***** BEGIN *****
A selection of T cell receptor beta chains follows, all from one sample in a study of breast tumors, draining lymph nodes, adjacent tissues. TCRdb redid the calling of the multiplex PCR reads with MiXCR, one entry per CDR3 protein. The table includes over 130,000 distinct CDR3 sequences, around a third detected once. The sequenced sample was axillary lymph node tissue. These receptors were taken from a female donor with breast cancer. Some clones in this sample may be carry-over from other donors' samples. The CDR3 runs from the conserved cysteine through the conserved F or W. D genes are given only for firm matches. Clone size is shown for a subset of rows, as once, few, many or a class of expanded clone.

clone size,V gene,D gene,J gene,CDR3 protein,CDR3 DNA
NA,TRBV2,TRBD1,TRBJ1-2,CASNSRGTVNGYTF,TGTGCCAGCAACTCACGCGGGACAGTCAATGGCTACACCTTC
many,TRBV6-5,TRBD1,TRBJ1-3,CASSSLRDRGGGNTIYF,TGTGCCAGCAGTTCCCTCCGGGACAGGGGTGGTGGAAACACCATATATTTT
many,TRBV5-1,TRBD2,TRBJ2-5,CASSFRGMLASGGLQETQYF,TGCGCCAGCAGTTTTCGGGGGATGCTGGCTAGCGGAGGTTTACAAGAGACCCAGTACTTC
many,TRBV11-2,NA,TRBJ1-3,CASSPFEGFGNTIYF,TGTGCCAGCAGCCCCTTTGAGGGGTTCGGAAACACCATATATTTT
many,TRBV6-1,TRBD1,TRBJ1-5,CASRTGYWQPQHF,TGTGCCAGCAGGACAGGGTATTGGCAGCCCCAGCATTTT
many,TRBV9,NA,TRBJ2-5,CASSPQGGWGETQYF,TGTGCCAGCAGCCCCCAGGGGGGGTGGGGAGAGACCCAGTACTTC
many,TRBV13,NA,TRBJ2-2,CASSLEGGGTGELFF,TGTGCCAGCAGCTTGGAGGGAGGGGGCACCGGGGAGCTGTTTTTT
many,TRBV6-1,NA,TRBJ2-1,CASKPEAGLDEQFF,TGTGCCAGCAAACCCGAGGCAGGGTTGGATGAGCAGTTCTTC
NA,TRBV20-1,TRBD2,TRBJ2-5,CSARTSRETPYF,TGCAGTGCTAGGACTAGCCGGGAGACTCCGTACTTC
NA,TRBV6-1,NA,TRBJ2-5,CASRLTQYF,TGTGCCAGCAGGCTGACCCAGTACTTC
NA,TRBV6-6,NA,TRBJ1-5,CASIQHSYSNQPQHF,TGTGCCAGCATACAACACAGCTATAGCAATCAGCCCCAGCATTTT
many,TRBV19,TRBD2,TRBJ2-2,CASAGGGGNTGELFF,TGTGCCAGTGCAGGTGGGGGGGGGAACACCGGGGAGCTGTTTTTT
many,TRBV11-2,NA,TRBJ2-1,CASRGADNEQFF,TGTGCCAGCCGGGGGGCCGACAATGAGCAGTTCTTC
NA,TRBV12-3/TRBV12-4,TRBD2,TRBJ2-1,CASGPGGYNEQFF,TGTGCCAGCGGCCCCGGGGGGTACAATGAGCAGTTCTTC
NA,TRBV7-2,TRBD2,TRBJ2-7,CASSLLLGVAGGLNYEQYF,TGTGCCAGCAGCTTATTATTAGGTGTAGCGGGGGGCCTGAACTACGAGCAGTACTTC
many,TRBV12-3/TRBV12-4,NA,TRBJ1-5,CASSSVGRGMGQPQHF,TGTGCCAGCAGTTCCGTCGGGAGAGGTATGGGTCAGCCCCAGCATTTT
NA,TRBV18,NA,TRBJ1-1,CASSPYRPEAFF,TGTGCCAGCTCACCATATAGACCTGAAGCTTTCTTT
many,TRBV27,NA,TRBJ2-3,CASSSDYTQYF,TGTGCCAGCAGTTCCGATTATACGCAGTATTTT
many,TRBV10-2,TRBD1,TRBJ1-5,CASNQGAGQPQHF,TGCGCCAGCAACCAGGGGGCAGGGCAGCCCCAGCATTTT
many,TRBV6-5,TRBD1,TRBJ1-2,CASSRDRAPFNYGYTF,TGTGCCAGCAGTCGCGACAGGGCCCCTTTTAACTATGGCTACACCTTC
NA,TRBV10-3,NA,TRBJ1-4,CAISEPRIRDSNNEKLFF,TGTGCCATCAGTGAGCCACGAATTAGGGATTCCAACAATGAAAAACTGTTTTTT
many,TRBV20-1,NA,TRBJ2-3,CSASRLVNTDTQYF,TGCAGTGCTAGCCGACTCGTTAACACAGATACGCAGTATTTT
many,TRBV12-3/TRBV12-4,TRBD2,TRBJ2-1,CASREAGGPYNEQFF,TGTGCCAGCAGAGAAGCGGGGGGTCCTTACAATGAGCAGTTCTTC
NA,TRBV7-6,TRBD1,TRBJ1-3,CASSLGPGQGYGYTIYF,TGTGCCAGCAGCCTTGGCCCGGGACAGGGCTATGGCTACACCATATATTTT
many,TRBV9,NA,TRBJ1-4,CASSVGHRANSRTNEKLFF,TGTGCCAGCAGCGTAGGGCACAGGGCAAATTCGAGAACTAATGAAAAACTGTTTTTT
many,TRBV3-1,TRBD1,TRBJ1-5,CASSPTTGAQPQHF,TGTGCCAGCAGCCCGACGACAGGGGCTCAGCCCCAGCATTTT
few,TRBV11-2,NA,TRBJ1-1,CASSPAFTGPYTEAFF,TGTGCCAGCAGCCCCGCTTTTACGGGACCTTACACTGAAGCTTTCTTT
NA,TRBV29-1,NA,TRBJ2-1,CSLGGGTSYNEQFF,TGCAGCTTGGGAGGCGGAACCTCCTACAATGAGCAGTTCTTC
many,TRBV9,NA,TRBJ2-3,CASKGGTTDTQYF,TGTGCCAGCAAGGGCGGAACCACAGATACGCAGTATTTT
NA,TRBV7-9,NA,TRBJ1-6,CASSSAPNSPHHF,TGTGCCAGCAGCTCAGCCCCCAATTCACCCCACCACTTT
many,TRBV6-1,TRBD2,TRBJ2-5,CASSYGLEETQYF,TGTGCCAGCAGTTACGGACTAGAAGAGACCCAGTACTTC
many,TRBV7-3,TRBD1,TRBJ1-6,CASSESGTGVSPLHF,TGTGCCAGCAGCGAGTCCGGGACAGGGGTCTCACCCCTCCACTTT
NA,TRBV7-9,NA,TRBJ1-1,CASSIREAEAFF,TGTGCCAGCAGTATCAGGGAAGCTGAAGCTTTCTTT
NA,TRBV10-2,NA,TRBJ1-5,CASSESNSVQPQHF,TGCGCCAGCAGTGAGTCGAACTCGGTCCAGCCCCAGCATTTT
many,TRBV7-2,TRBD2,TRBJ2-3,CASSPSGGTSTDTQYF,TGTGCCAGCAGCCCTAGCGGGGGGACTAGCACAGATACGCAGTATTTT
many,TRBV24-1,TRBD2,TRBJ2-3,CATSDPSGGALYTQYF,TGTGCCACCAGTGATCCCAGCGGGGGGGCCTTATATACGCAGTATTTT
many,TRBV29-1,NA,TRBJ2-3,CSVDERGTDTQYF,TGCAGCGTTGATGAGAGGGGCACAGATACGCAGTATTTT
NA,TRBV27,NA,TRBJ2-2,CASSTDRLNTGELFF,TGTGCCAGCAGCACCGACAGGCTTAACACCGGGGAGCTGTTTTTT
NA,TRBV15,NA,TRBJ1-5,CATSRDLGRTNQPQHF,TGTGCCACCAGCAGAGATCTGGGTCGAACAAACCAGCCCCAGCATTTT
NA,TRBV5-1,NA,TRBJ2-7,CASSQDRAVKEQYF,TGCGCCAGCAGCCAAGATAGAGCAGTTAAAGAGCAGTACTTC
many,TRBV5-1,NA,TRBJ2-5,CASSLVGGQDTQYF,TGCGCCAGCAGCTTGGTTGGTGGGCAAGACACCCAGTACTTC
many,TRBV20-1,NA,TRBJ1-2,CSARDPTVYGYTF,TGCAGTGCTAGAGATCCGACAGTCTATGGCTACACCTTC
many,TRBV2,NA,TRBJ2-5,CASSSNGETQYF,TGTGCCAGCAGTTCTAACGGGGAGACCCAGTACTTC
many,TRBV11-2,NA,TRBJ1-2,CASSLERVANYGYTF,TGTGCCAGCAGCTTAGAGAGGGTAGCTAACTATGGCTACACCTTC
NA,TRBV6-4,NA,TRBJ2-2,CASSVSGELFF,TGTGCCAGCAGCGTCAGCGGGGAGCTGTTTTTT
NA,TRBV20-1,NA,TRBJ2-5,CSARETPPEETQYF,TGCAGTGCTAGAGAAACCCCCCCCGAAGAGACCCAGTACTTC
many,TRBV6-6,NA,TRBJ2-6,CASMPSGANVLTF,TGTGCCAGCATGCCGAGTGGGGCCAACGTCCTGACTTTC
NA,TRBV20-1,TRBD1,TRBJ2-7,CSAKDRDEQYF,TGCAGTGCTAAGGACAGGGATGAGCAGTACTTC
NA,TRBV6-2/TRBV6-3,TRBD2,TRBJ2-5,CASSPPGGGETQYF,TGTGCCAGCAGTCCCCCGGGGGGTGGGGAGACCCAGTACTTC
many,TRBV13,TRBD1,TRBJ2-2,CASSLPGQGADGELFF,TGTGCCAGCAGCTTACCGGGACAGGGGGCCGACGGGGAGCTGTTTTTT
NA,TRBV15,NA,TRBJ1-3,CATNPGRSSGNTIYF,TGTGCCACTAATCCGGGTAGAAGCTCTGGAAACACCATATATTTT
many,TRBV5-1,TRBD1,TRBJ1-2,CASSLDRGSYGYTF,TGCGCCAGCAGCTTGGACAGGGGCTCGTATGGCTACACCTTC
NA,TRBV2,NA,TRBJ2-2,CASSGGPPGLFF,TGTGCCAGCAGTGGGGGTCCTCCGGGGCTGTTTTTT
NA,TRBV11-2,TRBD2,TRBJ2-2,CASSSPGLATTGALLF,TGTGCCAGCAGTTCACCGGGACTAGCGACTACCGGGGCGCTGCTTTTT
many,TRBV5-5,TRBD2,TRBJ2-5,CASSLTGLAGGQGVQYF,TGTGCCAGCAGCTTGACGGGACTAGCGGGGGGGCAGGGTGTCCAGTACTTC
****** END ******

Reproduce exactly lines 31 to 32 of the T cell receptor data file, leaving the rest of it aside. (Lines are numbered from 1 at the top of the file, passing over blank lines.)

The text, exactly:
many,TRBV9,NA,TRBJ2-3,CASKGGTTDTQYF,TGTGCCAGCAAGGGCGGAACCACAGATACGCAGTATTTT
NA,TRBV7-9,NA,TRBJ1-6,CASSSAPNSPHHF,TGTGCCAGCAGCTCAGCCCCCAATTCACCCCACCACTTT